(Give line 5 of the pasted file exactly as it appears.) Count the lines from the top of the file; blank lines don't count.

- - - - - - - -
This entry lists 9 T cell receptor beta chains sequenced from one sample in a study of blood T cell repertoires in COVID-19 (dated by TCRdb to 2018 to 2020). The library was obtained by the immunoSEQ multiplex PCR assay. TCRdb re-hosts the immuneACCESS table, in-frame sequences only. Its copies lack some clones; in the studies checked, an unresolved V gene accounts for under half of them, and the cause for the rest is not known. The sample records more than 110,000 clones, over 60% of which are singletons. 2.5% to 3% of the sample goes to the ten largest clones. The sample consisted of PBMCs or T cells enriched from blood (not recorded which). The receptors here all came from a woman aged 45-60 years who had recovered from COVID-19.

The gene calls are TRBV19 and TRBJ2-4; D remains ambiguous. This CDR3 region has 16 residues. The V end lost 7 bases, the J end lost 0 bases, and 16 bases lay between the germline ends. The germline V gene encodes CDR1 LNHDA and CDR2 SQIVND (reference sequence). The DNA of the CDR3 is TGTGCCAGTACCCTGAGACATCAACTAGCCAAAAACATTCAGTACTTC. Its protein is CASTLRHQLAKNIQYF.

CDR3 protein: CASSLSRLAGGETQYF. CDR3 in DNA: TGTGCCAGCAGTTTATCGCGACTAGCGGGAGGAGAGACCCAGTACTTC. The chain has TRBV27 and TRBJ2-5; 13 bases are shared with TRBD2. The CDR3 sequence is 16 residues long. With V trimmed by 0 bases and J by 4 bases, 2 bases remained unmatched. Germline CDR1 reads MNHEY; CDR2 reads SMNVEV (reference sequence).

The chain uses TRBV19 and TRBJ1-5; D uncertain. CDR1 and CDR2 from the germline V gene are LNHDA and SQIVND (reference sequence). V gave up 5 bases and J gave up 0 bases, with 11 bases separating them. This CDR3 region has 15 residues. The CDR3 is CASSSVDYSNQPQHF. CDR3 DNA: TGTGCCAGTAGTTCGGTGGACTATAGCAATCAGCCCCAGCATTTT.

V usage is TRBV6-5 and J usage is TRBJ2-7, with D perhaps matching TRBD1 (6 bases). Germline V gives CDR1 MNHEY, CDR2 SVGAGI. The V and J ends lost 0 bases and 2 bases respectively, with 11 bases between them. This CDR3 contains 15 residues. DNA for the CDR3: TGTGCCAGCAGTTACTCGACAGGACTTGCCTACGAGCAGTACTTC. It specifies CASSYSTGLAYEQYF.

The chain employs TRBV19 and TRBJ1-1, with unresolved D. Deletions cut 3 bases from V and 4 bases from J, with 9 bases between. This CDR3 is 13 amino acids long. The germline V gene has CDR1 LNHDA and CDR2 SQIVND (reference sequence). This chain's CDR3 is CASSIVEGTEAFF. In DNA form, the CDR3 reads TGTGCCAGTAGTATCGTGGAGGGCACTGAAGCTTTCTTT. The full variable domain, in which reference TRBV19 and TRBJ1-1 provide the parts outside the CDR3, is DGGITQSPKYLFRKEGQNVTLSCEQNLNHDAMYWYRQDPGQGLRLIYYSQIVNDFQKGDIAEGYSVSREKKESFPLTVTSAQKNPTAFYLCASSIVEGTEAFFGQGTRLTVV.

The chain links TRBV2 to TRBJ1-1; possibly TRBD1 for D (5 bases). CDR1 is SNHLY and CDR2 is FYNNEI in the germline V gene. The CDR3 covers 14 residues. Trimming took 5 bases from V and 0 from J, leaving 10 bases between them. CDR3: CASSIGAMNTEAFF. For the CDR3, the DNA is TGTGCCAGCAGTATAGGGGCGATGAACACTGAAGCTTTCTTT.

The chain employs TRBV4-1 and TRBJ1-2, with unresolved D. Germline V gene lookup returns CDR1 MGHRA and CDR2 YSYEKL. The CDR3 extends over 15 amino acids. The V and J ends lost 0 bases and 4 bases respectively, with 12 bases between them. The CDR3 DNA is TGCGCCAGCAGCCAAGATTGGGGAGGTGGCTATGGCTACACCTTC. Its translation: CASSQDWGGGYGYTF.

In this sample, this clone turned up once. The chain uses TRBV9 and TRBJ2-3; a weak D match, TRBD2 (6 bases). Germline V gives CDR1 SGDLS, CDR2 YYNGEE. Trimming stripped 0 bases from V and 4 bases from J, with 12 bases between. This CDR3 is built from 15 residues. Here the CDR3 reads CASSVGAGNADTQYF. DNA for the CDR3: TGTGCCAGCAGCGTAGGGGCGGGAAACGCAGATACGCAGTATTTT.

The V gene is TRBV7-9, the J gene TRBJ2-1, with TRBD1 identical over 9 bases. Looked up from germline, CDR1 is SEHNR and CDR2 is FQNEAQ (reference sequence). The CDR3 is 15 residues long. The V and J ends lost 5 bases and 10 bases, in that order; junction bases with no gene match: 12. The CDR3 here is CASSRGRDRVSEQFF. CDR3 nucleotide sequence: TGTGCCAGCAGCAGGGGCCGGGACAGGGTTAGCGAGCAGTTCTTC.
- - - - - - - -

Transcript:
V usage is TRBV6-5 and J usage is TRBJ2-7, with D perhaps matching TRBD1 (6 bases). Germline V gives CDR1 MNHEY, CDR2 SVGAGI. The V and J ends lost 0 bases and 2 bases respectively, with 11 bases between them. This CDR3 contains 15 residues. DNA for the CDR3: TGTGCCAGCAGTTACTCGACAGGACTTGCCTACGAGCAGTACTTC. It specifies CASSYSTGLAYEQYF.